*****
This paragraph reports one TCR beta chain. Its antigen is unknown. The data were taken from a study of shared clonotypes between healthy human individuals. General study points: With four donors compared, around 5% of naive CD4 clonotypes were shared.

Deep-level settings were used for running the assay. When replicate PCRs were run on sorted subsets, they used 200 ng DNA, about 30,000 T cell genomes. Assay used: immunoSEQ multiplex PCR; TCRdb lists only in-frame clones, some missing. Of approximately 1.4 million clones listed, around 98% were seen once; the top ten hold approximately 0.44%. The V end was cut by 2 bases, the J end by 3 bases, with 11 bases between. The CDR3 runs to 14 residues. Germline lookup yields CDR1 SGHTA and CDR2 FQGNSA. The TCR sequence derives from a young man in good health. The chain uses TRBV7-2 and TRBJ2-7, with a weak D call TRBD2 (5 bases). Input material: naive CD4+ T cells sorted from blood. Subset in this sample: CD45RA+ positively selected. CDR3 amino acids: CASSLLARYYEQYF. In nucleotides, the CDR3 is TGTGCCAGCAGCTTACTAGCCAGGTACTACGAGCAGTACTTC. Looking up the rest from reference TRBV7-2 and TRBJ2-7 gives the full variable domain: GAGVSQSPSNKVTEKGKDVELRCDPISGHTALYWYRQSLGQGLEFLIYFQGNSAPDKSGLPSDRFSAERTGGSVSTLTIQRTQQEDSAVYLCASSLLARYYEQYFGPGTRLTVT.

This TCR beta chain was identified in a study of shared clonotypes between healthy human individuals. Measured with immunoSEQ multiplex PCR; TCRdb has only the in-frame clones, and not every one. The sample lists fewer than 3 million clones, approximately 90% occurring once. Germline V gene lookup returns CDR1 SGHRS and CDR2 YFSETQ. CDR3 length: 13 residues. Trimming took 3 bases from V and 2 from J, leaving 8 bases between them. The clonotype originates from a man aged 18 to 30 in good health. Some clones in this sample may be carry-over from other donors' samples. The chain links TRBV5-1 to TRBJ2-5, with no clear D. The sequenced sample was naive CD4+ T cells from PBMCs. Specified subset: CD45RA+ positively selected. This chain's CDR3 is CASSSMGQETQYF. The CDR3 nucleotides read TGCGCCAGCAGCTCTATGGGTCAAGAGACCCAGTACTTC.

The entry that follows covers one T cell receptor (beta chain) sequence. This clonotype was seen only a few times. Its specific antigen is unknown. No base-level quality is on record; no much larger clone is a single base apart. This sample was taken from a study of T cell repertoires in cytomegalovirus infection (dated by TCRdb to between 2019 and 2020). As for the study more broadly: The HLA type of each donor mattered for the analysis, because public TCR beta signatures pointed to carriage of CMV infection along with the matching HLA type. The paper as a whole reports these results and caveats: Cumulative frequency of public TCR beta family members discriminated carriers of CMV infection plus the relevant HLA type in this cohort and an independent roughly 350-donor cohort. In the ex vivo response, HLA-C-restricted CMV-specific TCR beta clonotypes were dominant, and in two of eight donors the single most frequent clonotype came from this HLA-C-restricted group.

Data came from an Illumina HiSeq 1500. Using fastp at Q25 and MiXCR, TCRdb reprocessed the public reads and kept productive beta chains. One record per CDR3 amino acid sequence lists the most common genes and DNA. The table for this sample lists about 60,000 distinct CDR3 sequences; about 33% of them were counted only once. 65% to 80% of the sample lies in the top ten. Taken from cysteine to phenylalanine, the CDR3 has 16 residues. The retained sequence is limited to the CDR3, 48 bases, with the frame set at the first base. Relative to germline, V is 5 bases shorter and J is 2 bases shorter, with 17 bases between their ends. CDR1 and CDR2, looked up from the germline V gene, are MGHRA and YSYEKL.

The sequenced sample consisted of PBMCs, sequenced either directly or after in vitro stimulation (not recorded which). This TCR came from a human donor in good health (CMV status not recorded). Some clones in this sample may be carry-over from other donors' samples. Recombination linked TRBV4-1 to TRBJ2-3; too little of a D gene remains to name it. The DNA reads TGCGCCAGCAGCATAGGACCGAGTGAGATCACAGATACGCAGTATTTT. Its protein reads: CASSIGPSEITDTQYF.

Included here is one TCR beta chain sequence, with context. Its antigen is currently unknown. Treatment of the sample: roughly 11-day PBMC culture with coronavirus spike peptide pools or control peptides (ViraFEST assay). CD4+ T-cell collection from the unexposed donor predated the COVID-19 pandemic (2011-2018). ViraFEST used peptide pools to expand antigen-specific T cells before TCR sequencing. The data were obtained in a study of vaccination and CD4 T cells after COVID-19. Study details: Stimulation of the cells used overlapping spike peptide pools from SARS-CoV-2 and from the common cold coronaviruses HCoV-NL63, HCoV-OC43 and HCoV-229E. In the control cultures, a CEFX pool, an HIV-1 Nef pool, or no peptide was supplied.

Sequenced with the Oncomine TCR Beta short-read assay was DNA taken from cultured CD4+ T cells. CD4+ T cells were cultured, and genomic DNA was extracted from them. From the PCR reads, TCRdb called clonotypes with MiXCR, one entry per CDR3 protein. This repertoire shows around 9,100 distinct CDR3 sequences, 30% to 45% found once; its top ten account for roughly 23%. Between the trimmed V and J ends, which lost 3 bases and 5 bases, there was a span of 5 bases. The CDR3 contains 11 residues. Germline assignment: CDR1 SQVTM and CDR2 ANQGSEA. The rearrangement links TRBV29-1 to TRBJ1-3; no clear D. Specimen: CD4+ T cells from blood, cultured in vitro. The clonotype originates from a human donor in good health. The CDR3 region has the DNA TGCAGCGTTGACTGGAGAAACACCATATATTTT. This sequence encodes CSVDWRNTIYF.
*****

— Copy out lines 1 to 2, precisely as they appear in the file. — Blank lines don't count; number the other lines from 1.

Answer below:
This paragraph reports one TCR beta chain. Its antigen is unknown. The data were taken from a study of shared clonotypes between healthy human individuals. General study points: With four donors compared, around 5% of naive CD4 clonotypes were shared.

Deep-level settings were used for running the assay. When replicate PCRs were run on sorted subsets, they used 200 ng DNA, about 30,000 T cell genomes. Assay used: immunoSEQ multiplex PCR; TCRdb lists only in-frame clones, some missing. Of approximately 1.4 million clones listed, around 98% were seen once; the top ten hold approximately 0.44%. The V end was cut by 2 bases, the J end by 3 bases, with 11 bases between. The CDR3 runs to 14 residues. Germline lookup yields CDR1 SGHTA and CDR2 FQGNSA. The TCR sequence derives from a young man in good health. The chain uses TRBV7-2 and TRBJ2-7, with a weak D call TRBD2 (5 bases). Input material: naive CD4+ T cells sorted from blood. Subset in this sample: CD45RA+ positively selected. CDR3 amino acids: CASSLLARYYEQYF. In nucleotides, the CDR3 is TGTGCCAGCAGCTTACTAGCCAGGTACTACGAGCAGTACTTC. Looking up the rest from reference TRBV7-2 and TRBJ2-7 gives the full variable domain: GAGVSQSPSNKVTEKGKDVELRCDPISGHTALYWYRQSLGQGLEFLIYFQGNSAPDKSGLPSDRFSAERTGGSVSTLTIQRTQQEDSAVYLCASSLLARYYEQYFGPGTRLTVT.